Beyond Human Rights is the second in an ongoing series of English translations of Alain de Benoist's works to be published by Arktos.
Alain de Benoist begins Beyond Human Rights with an examination of the origins of the concept of 'human rights' in European Antiquity, in which rights were defined in terms of the individual's relationship to his community, and were understood as being exclusive to that community alone. This changed with the coming of Christianity to Europe, after which rights were redefined as a universal concept derived from the idea of each individual as the possessor of a soul that is transcendent and independent of any social identity. This culminated in the Enlightenment belief in 'natural rights', which found its practical expression in the doctrines emerging from the American and French revolutions, in which all individuals were said to possess rights simply by virtue of the fact of their being human. In turn, laws issued by the State came to be viewed as negative impositions upon the naturally independent individual.
De Benoist deconstructs this idea and shows how the myth of a 'natural man' who possesses rights independent of his community is indefensible, and how this conception of rights has, in modern times, led to their use as a weapon by stronger nations to bludgeon those weaker states which do not conform to the Western liberal-democratic form of rights, as we have recently seen in action in the former Yugoslavia, Iraq and Libya. As such, he presents us with a crucial critique of one of the major issues of our time.
Alain de Benoist is the leading philosopher behind the European 'New Right' movement (a label which de Benoist himself rejects, perceiving himself to not fit into the usual Left/Right dichotomy), a metapolitical school of thought which he helped to found in France in 1968 with the establishment of GRECE (Research and Study Group for European Civilisation). He continues to write and give lectures and interviews. He lives in Paris. The Arktos edition of his book, The Problem of Democracy, was also published in 2011.
Alain de Benoist
Most Helpful Customer Reviews
Alan de Benoist is that rarest of literary creatures, a French political philosopher not stuck in 1968 and willing to think outside of the box. In this slim work de Benoist deals very frankly on the subject of human rights and shows that there is more than meets the eyes.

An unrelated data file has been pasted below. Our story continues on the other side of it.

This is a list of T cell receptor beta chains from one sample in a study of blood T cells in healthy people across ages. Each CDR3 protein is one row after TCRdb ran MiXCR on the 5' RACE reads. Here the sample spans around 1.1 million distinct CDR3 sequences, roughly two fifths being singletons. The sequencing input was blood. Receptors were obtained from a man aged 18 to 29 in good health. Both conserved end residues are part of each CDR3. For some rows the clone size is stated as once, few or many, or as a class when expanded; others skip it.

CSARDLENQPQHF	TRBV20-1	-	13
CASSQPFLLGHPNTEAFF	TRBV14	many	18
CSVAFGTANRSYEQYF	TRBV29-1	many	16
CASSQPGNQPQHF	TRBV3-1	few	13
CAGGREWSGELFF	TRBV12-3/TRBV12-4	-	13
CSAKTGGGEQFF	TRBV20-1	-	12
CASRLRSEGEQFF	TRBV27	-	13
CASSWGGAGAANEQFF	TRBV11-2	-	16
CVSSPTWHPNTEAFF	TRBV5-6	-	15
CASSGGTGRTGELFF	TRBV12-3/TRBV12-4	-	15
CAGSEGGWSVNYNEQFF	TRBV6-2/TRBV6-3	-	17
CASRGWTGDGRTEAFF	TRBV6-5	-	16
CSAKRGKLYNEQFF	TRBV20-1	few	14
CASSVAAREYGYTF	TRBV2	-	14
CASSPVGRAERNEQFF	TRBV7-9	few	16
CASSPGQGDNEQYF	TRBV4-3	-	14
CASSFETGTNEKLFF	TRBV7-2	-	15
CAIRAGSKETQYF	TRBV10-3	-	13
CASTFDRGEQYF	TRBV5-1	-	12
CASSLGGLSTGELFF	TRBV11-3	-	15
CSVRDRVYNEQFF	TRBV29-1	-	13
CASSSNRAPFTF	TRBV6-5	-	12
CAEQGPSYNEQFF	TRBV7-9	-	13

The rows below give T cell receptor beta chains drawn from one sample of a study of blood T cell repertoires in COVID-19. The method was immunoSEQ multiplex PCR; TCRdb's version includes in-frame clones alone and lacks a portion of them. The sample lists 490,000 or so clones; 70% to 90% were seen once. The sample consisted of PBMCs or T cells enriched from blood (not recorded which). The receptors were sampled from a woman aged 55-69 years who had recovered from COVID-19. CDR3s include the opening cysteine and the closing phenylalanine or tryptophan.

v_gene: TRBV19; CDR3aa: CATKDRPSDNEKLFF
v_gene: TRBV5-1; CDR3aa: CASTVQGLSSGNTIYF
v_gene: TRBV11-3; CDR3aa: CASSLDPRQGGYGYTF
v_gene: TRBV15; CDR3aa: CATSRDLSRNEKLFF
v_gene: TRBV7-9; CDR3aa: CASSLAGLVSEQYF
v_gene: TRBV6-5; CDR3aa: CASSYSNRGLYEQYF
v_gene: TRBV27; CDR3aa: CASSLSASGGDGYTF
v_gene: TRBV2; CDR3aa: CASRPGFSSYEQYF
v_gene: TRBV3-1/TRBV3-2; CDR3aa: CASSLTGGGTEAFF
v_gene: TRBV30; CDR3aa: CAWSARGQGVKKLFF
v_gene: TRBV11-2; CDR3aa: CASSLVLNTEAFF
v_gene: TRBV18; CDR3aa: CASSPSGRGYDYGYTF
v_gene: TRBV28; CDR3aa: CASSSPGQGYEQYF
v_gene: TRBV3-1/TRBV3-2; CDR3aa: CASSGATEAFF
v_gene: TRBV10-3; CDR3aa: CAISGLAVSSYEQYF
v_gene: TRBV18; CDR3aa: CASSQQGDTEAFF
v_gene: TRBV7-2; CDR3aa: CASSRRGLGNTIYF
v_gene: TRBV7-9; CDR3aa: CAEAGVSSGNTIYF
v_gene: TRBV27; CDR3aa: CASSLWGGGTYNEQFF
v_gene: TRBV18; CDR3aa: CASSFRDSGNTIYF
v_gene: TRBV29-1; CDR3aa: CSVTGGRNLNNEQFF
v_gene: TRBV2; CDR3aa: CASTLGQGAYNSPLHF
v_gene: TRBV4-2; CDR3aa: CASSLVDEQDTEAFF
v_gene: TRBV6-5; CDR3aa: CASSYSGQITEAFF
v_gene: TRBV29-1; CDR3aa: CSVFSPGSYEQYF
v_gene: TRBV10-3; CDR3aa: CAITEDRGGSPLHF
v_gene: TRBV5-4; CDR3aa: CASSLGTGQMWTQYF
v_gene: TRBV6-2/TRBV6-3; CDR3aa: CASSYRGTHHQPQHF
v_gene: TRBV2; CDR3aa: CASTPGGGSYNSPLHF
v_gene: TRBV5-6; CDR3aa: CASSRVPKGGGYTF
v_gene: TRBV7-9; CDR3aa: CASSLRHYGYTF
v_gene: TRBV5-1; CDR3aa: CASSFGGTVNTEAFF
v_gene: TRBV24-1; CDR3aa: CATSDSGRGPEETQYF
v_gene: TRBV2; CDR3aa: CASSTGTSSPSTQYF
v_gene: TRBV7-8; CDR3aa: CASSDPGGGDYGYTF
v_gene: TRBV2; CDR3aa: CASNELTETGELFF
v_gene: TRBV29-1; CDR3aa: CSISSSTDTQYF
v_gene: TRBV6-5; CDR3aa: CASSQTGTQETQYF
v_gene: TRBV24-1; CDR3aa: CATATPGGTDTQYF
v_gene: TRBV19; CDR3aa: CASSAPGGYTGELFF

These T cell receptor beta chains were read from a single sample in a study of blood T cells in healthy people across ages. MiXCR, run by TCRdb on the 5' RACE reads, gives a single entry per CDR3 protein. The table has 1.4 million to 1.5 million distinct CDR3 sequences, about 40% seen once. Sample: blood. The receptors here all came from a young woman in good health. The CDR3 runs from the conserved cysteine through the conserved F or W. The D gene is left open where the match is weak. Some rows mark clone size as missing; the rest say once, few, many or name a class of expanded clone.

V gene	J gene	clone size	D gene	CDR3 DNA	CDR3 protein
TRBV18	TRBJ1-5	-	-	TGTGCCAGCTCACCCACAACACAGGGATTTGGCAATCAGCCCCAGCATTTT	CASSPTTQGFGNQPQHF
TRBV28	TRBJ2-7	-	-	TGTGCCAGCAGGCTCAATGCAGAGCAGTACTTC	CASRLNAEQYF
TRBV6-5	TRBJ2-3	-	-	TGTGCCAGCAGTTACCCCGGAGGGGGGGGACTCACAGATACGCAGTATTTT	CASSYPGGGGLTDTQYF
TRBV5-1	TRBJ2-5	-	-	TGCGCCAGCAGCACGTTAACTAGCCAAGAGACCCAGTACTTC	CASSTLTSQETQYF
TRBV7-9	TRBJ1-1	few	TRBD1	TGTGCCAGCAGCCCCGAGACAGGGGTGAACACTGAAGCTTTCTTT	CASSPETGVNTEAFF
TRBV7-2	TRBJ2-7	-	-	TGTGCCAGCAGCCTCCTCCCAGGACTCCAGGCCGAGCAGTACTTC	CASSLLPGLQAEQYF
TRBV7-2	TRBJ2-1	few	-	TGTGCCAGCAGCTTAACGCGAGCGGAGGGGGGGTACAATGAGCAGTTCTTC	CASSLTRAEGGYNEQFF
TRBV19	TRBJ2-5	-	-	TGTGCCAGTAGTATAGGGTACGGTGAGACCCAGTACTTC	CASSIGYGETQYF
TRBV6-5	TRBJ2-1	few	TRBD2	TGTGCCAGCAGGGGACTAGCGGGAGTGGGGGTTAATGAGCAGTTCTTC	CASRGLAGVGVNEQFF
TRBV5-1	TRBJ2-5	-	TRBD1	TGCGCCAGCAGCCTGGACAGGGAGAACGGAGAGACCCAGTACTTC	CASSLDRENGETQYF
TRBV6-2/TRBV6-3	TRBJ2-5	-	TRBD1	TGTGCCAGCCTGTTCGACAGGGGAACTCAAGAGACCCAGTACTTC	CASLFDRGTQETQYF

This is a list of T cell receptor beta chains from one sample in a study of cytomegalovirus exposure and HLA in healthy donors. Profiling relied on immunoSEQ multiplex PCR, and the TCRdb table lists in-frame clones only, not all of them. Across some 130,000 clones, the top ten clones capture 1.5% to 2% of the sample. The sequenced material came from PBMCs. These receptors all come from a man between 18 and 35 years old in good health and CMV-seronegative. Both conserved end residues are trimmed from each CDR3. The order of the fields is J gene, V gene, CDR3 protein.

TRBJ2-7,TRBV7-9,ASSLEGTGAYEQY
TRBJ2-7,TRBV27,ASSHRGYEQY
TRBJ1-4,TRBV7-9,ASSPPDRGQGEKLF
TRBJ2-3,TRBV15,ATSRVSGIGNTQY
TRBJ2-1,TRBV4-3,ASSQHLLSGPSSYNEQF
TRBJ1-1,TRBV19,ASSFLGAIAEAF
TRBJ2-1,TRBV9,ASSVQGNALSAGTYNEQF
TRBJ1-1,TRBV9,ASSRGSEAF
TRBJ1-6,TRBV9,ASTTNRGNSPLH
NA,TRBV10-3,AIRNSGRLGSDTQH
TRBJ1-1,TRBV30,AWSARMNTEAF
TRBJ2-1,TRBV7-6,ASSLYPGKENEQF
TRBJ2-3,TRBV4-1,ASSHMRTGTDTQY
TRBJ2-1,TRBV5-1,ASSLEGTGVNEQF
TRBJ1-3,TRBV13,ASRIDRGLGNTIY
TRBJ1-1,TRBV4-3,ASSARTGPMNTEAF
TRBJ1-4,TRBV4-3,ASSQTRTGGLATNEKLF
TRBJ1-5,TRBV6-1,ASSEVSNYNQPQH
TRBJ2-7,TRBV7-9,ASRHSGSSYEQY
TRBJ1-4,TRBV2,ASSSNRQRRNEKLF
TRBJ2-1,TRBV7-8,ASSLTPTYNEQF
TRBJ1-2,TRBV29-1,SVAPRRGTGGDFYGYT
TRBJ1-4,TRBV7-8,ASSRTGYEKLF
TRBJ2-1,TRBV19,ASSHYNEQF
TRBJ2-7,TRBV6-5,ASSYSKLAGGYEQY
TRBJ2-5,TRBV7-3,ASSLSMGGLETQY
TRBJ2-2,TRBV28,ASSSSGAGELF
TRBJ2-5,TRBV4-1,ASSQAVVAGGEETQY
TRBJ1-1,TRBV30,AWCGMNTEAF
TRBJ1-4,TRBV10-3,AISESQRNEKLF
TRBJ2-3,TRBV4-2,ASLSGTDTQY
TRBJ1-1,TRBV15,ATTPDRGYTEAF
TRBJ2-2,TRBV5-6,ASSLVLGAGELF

One has to think about recent history after the fall of the Soviet Union to notice something is wrong with the implementation of human rights in the world. The most notable examples is the conflict in Yugoslavia following the death of Marshall Tito and the expulsion of Muammar Gaddafi and the wholesale destruction of the State of Lybia. Both instances were carried out by NATO troops and other armed forces and both were instigated in the name of human rights. For all of us old enough to remember, these and other examples are demonstrations of one of the paradoxes of the Vietnam War, where villages were destroyed to “save” them. de Benoist accordingly takes an unflinching look at these and other...
Alain de Benoist is a controversial French intellectual, often seen as the leader of the “New Right”, a small but well-known school of thought centered on the GRECE think tank. I don't consider myself an expert on his thought, so the following remarks are preliminary only. While I can't say I like De Benoist's broadside against human rights, he does raise a number of important, interesting and sometimes disturbing points. De Benoist is opposed to liberal human rights since they make the individual sovereign in relation to society or the community. The most important political problem becomes how to defend the individual and his private sphere against the state or the collective (any collective), and thereby to safe-guard his “rights”. These “rights” tend to multiply over time, and eventually become demands *on* the state, which responds by totalitarian interventions both home and abroad against everything that supposedly threatens the unlimited...
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